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Data-Driven Attribution (DDA) to replace last click as default in Google Ads
29 September 2021 (Edited )
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Change is likely intended to compensate in part for data that will be lost to advertisers when Chrome no longer supports 3rd-party cookies

Google's plan to end support for 3rd-party cookies in Chrome has many consequences for advertisers

On Monday, VP/GM Buying, Analytics and Measurement, Google Ads Vidhya Srinivasan announced in a post on the Google Blog that Data-Driven Attribution (DDA) will soon become the default attribution model for all new Google Ads conversion actions, replacing the current default, Last-Click Attribution.

Ms. Srinivasan said:

"In the face of a changing privacy landscape, marketers need new measurement approaches that meet their objectives and put users first. This is why we’ve invested in new tools to help you future-proof your measurement."

I take "changing privacy landscape" to refer to Google's plan to end support for 3rd-party cookies in Chrome and replace it with the FloC algorithm, which is now scheduled to happen 31 October 2023.

DDA as employed in Google Ads is supposed to use advanced machine learning in order to understand more accurately how each marketing touchpoint contributes to a conversion while at the same time enhancing user privacy.

Along with the switch from Last-Click to Data-Driven attribution, Google will be making other changes - including changes to data requirements and support form additional types of conversions, including in-app and offline - that are intended to enable us to get better performance from our Google Ads campaigns.

Note that "changes to data requirements" refers to the fact that prior to this change, DDA was only available to accounts with enough recent conversions to run the DDA model accurately. But now all accounts should be able to run DDA regardless of recent conversion history - which probably indicates that Google has tweaked its attribution algorithm enough to make it reliable with fewer data available.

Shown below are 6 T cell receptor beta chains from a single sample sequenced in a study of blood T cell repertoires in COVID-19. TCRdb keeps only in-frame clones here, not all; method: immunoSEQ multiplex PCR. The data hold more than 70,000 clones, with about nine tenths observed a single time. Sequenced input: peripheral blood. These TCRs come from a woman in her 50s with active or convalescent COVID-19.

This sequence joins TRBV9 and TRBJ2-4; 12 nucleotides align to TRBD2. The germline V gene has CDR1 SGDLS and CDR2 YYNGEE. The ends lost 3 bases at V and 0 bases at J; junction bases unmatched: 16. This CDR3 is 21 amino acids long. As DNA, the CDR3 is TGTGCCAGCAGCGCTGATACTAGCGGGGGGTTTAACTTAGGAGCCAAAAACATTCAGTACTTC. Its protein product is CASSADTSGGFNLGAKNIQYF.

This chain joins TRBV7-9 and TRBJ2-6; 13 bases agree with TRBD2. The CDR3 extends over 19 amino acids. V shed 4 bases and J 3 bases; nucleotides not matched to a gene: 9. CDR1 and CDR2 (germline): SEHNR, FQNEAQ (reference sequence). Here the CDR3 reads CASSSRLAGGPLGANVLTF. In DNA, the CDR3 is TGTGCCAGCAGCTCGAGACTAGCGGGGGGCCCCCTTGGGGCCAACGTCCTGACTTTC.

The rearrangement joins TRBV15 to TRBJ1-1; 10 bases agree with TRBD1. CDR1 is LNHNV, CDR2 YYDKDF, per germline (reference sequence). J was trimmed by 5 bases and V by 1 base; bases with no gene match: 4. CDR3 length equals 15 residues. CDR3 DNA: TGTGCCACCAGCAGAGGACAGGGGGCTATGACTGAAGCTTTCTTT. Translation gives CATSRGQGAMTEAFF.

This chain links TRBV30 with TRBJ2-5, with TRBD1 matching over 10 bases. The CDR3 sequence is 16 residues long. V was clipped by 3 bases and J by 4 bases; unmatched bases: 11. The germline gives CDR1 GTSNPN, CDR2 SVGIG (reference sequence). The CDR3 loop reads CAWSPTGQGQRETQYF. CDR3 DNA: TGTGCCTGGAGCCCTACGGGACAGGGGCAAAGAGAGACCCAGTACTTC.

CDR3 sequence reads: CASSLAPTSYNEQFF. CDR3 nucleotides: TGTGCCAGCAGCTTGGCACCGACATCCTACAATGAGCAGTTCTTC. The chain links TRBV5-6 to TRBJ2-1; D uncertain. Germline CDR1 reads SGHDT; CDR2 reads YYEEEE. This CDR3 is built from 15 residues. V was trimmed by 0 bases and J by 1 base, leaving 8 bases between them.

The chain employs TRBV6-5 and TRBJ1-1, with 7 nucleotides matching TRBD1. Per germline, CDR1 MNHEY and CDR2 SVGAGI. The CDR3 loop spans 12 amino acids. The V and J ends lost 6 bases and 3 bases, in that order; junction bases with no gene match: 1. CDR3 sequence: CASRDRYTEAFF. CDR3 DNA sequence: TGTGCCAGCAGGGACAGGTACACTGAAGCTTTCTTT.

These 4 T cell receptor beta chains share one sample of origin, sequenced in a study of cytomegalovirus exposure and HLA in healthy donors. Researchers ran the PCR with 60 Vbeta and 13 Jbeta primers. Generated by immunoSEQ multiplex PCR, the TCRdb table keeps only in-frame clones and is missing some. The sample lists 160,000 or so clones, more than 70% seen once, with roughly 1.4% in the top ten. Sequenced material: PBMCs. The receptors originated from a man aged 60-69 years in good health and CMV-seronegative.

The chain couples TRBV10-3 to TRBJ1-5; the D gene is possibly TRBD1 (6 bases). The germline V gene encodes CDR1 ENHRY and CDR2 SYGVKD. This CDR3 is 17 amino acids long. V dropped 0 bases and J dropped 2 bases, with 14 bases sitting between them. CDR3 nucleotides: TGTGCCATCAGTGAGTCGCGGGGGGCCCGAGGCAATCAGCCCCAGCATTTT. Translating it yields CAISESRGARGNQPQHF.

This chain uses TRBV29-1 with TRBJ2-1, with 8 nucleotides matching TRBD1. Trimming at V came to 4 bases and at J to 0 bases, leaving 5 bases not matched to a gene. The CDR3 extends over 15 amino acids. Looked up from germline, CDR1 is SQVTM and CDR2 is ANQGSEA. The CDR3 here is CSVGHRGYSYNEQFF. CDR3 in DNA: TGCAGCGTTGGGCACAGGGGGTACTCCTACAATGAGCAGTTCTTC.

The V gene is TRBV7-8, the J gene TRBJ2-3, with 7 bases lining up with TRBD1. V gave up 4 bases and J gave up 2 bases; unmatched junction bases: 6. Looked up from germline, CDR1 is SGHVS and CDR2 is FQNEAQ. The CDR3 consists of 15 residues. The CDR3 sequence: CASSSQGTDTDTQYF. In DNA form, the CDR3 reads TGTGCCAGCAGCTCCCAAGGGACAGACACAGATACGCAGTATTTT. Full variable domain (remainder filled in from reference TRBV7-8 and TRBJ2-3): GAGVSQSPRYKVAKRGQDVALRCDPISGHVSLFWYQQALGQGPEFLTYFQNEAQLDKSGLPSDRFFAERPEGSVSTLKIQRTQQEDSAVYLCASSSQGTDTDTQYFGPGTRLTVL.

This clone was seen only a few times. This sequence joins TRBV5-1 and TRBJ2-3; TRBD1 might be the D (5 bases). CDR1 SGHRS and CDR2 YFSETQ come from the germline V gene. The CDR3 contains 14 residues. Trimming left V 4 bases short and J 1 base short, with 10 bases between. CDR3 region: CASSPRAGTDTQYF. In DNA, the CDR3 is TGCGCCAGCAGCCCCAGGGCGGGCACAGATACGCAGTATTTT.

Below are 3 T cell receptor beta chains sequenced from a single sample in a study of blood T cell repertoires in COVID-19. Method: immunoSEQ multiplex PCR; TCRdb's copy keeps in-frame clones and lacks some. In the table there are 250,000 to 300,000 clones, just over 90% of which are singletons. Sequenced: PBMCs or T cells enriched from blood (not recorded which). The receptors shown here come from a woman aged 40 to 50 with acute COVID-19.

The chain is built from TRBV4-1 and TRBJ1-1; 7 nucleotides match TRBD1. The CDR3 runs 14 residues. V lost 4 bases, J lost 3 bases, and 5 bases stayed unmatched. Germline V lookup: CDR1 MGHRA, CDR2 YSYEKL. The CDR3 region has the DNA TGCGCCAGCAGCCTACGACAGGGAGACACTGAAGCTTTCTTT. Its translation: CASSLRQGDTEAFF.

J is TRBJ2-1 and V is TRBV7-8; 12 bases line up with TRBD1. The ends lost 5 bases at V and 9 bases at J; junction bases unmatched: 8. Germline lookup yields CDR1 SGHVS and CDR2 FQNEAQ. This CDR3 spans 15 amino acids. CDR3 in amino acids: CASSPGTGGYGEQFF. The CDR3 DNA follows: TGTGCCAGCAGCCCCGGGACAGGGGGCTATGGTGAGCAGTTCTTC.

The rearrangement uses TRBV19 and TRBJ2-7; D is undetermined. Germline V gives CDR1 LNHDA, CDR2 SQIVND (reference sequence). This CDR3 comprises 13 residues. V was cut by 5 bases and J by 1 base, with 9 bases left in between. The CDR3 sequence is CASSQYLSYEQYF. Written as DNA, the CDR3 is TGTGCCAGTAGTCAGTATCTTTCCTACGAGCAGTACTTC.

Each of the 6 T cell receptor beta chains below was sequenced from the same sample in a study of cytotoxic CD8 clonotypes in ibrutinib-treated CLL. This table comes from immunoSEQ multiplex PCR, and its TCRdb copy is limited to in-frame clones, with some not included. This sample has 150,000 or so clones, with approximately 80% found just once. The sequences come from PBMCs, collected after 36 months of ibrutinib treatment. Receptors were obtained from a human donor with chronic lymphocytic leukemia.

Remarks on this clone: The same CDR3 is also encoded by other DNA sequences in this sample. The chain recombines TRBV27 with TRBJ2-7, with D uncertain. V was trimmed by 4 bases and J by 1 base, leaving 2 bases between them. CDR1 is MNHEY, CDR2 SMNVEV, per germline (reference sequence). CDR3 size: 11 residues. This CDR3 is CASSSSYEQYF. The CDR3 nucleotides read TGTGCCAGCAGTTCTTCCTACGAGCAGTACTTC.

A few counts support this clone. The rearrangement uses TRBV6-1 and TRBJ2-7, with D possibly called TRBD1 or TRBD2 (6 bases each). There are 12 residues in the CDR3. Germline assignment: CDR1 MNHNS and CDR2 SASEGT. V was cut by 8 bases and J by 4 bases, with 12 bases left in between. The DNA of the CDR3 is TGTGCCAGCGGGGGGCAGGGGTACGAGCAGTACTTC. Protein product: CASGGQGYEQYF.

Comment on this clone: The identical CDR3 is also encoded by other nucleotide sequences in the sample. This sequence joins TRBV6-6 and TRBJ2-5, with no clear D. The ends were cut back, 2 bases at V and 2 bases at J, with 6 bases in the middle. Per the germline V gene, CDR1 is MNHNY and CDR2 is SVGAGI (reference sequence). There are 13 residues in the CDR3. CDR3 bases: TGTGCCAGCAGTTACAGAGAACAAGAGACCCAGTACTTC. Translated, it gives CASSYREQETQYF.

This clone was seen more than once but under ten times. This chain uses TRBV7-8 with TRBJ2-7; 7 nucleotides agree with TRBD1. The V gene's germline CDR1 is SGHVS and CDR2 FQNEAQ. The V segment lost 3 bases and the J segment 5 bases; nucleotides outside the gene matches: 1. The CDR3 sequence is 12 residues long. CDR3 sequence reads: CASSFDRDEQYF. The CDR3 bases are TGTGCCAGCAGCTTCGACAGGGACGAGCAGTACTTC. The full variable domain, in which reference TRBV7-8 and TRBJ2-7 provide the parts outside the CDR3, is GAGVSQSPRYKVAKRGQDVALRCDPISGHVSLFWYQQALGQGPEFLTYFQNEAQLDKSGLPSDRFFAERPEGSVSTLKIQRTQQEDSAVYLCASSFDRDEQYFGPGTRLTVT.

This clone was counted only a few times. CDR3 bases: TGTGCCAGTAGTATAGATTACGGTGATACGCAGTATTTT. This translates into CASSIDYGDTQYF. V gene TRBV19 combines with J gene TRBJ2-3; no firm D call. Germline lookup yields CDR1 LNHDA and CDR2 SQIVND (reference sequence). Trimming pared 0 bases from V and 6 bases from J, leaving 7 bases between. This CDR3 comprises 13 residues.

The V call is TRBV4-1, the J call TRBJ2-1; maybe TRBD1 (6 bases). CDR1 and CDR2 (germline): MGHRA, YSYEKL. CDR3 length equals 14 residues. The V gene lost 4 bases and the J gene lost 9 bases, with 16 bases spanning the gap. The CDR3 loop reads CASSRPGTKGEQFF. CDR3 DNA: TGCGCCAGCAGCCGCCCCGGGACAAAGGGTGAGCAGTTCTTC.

Per Google, capabilities of DDA for Google Ads include:

  • Improve accuracy by analyzing all data from all interactions - in Search, Shopping, YouTube and Display - leading up to conversions
  • Use multiple signals including ad format and time between ad interaction and conversion
  • Improve calibration of attribution models through experimentation
  • Optimize bidding based on hard data
  • Reveal which keywords, ad groups and campaigns contribute most to meeting business objectives
  • Integration with Google Analytics 4
  • Block covert privacy-compromising techniques

Google claims that DDA combined with automated bidding can drive more conversions without increasing cost per conversion.

Note that in coming months Google will be "migrating existing conversion actions to DDA for many advertisers" and that all new conversion actions will default to DDA. But a manual opt-out is said to become available, and the other attribution models will remain.

As with any change made to Google Ads, watch carefully what effect these changes have to your numbers of conversions, conversion ratios, costs per conversion and any other metrics that reflect your return on investment in Google Ads.

Follow this link to find out more about how you can get fast marketing results from Google Ads paid search.

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Subhead Change is likely intended to compensate in part for data that will be lost to advertisers when Chrome no longer supports 3rd-party cookies
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